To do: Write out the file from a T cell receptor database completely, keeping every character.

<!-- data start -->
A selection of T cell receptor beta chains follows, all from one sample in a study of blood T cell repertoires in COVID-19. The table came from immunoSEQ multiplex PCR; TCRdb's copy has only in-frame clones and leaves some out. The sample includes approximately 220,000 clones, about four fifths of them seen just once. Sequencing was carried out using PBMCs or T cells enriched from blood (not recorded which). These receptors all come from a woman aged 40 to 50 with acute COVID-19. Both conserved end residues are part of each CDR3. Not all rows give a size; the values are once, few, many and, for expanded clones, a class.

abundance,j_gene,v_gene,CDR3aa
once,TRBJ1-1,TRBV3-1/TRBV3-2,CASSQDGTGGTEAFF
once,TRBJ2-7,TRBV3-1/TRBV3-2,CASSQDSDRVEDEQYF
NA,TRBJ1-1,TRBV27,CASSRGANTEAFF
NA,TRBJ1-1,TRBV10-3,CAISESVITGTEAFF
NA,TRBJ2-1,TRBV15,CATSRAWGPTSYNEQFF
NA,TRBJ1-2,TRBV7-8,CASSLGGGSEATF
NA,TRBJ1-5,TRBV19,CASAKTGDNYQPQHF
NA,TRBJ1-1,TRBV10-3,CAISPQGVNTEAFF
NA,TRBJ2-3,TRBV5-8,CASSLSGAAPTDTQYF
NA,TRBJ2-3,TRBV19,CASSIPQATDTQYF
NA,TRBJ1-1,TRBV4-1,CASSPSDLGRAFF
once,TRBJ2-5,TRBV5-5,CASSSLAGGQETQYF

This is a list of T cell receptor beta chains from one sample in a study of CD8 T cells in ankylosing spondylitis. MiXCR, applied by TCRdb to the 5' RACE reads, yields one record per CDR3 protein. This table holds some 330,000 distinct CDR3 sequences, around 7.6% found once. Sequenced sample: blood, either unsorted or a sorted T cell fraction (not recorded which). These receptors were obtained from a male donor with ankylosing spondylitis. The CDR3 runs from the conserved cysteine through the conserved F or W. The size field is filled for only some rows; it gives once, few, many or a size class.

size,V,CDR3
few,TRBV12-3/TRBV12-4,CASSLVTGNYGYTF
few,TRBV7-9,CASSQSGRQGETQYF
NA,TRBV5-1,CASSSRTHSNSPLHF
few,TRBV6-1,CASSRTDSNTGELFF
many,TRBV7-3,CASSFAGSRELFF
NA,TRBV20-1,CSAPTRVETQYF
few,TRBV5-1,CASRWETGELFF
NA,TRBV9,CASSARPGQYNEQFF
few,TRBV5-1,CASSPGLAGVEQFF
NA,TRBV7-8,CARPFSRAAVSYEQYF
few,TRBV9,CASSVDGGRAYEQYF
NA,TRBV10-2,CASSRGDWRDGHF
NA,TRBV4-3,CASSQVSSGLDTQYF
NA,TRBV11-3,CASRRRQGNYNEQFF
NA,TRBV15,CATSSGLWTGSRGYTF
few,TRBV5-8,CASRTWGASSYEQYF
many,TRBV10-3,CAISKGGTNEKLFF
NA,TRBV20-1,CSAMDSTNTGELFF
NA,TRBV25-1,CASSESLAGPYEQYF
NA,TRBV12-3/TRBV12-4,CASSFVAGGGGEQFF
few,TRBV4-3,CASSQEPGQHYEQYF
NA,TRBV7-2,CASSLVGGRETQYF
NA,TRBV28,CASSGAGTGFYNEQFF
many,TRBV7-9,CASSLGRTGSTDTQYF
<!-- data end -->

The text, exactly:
A selection of T cell receptor beta chains follows, all from one sample in a study of blood T cell repertoires in COVID-19. The table came from immunoSEQ multiplex PCR; TCRdb's copy has only in-frame clones and leaves some out. The sample includes approximately 220,000 clones, about four fifths of them seen just once. Sequencing was carried out using PBMCs or T cells enriched from blood (not recorded which). These receptors all come from a woman aged 40 to 50 with acute COVID-19. Both conserved end residues are part of each CDR3. Not all rows give a size; the values are once, few, many and, for expanded clones, a class.

abundance,j_gene,v_gene,CDR3aa
once,TRBJ1-1,TRBV3-1/TRBV3-2,CASSQDGTGGTEAFF
once,TRBJ2-7,TRBV3-1/TRBV3-2,CASSQDSDRVEDEQYF
NA,TRBJ1-1,TRBV27,CASSRGANTEAFF
NA,TRBJ1-1,TRBV10-3,CAISESVITGTEAFF
NA,TRBJ2-1,TRBV15,CATSRAWGPTSYNEQFF
NA,TRBJ1-2,TRBV7-8,CASSLGGGSEATF
NA,TRBJ1-5,TRBV19,CASAKTGDNYQPQHF
NA,TRBJ1-1,TRBV10-3,CAISPQGVNTEAFF
NA,TRBJ2-3,TRBV5-8,CASSLSGAAPTDTQYF
NA,TRBJ2-3,TRBV19,CASSIPQATDTQYF
NA,TRBJ1-1,TRBV4-1,CASSPSDLGRAFF
once,TRBJ2-5,TRBV5-5,CASSSLAGGQETQYF

This is a list of T cell receptor beta chains from one sample in a study of CD8 T cells in ankylosing spondylitis. MiXCR, applied by TCRdb to the 5' RACE reads, yields one record per CDR3 protein. This table holds some 330,000 distinct CDR3 sequences, around 7.6% found once. Sequenced sample: blood, either unsorted or a sorted T cell fraction (not recorded which). These receptors were obtained from a male donor with ankylosing spondylitis. The CDR3 runs from the conserved cysteine through the conserved F or W. The size field is filled for only some rows; it gives once, few, many or a size class.

size,V,CDR3
few,TRBV12-3/TRBV12-4,CASSLVTGNYGYTF
few,TRBV7-9,CASSQSGRQGETQYF
NA,TRBV5-1,CASSSRTHSNSPLHF
few,TRBV6-1,CASSRTDSNTGELFF
many,TRBV7-3,CASSFAGSRELFF
NA,TRBV20-1,CSAPTRVETQYF
few,TRBV5-1,CASRWETGELFF
NA,TRBV9,CASSARPGQYNEQFF
few,TRBV5-1,CASSPGLAGVEQFF
NA,TRBV7-8,CARPFSRAAVSYEQYF
few,TRBV9,CASSVDGGRAYEQYF
NA,TRBV10-2,CASSRGDWRDGHF
NA,TRBV4-3,CASSQVSSGLDTQYF
NA,TRBV11-3,CASRRRQGNYNEQFF
NA,TRBV15,CATSSGLWTGSRGYTF
few,TRBV5-8,CASRTWGASSYEQYF
many,TRBV10-3,CAISKGGTNEKLFF
NA,TRBV20-1,CSAMDSTNTGELFF
NA,TRBV25-1,CASSESLAGPYEQYF
NA,TRBV12-3/TRBV12-4,CASSFVAGGGGEQFF
few,TRBV4-3,CASSQEPGQHYEQYF
NA,TRBV7-2,CASSLVGGRETQYF
NA,TRBV28,CASSGAGTGFYNEQFF
many,TRBV7-9,CASSLGRTGSTDTQYF